March 6, 2024

Osteoporosis is a common bone disease that affects approximately 10 million Americans over the age of 50.1 It is more common in women, affecting almost 20% of women and nearly 5% of men.2 This disease causes your bones to weaken, making them more likely to break. The most commonly affected bones are in the hips, forearm, wrists, or spine.

Normally, your body replaces old bone with new bone tissue. With osteoporosis, your body loses bone faster than it can replace it. This causes your bones to become more porous and weaker over time, putting you at a higher risk for fractures. Most people have heard of osteoporosis and associate it with aging. Another form of osteoporosis that can cause issues in your hips, too.

Age-related osteoporosis

Age-related osteoporosis is often called a “silent” disease because you typically will not have symptoms. It develops slowly over time, causing bone loss in multiple bones throughout your body. You may not even know you have the disease until you break a bone. The good news is that regular screenings and preventive measures can decrease your chances of a fracture or broken bone.


Transient osteoporosis

Transient osteoporosis of the hip is a rare condition that causes temporary bone loss in the upper part of your thighbone (femur). This disease also weakens your bones and increases your risk of fractures.

Transient osteoporosis of the hip develops over time, although some activities can cause pain from day one. The pain will tend to worsen over weeks or months.

Painful symptoms will gradually go away and usually end within 6 to 12 months. In most people, bone strength in the hip will also return to normal after this period.

Does osteoporosis cause hip pain?

Yes, both types of osteoporosis can cause hip pain, although in different ways. Let’s look at the reasons why.

Age-related osteoporosis occurs gradually, and the first sign of pain may be when you break your hip bone. If the condition is severe, something as simple as twisting or tripping can cause a fracture. More often, though, a fracture is caused by trauma, such as a fall. So, while osteoporosis doesn’t cause hip pain directly, you are at a higher risk for hip fractures. Hip fractures can then result in pain and limited mobility.

With transient osteoporosis, you may experience sudden pain when you walk or do other weight-bearing activities, even without having fractured your hip. The pain may get worse over time.


Signs and symptoms: Recognizing hip pain from osteoporosis

As mentioned earlier, with age-related osteoporosis, your first sign might be from a painful fracture. Typically, the first sign of a hip fracture is extreme pain. Although not typical, in some cases, it is possible that you could fracture your hip bone, even without a fall or some other obvious cause. Some signs and symptoms that you may have a hip fracture are:

  • Pain at rest. You may experience pain that doesn’t go away, even when you are resting. This constant discomfort can significantly impact your daily activities and overall well-being.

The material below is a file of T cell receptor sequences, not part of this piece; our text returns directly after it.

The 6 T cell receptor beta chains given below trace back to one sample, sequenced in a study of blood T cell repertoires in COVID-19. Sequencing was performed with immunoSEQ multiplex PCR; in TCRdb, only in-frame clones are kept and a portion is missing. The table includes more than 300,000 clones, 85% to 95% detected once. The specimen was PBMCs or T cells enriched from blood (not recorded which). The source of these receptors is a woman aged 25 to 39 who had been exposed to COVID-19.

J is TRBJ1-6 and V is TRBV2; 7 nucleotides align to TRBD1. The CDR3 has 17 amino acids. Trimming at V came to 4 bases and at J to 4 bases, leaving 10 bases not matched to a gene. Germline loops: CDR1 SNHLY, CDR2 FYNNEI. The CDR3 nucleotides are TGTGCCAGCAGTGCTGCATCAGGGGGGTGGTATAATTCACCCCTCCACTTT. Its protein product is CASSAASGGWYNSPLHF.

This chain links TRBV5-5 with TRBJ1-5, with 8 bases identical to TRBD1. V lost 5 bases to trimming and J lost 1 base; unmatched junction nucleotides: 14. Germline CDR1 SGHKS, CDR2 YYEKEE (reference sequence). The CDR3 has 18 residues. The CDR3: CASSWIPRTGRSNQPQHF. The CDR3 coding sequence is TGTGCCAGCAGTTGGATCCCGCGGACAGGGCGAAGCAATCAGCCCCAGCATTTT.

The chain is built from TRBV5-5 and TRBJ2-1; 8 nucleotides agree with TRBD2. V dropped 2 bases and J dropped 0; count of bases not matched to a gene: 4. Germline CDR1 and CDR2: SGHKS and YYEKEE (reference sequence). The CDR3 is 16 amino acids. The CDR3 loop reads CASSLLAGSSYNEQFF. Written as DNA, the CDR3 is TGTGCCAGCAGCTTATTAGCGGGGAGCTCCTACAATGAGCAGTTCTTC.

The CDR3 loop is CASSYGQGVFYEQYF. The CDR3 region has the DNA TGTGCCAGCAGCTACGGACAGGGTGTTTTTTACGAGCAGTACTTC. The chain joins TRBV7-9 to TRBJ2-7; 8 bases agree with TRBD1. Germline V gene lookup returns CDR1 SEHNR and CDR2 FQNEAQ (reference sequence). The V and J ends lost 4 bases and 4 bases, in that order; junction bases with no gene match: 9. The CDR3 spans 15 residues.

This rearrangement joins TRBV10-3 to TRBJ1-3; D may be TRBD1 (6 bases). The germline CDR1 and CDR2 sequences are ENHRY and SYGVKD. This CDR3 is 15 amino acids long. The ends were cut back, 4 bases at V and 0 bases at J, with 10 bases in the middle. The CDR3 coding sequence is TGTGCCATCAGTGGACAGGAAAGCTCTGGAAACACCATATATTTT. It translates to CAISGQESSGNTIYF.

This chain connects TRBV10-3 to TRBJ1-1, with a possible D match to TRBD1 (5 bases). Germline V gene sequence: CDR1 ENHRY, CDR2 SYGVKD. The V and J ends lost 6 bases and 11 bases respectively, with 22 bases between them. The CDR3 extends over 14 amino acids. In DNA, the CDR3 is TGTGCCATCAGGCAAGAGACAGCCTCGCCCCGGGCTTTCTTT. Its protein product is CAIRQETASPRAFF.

• Swelling and bruising. You may notice some swelling and bruising around the hip area.
  • Limited Range of Motion. Fractures in the hip can lead to a decreased range of motion. You may notice difficulty in moving the hip joint, or you may experience stiffness.

In transient osteoporosis, your symptoms will look different. You may experience:

  • Sudden pain. You may experience a sudden onset of pain, often in the groin, front of the thigh, side of the hip, or buttocks area.
  • Pain with activity. You may have pain that worsens with weight-bearing activity, such as walking but goes away at rest.
  • Limited range of motion. You may feel like you have slightly restricted movement in your hips. The pain intensifies when trying to do larger hip movements.
  • Gradual worsening of pain. You may notice pain that is gradually getting worse over weeks or months. The pain can eventually become severe and debilitating.

Other possible causes of hip pain not related to osteoporosis

While osteoporosis can significantly contribute to hip pain, there are some other potential causes to consider.

  • Osteoarthritis, rheumatoid arthritis, and other inflammatory joint conditions can cause hip pain. Osteoarthritis is the most common, where the cartilage in the joint begins to break down and cause changes in the bone.3
  • Bursitis is when the bursa (fluid-filled sacs that cushion the hip joint) become swollen and painful. Repetitive movements or injuries can contribute to bursitis.
  • Tendinitis can develop when you overuse the muscles in the hip. This causes inflammation or irritation of the tendon. You may experience mild swelling, tenderness, or pain near the affected joint.
  • If you’ve fallen or experienced some other forceful trauma to the area, you could have sprained your muscles or ligaments.
  • Although less common, infections affecting the hip joint can cause pain and discomfort. This may be accompanied by other symptoms, such as fever or swelling in the hip.

Are you at risk for hip pain from osteoporosis?

Understanding the risk factors for osteoporosis can help you and your doctor work together to reduce your risk. Some risk factors are modifiable, but it is impossible to avoid others. You may be at higher risk of age-related osteoporosis if you fall into any of these categories4: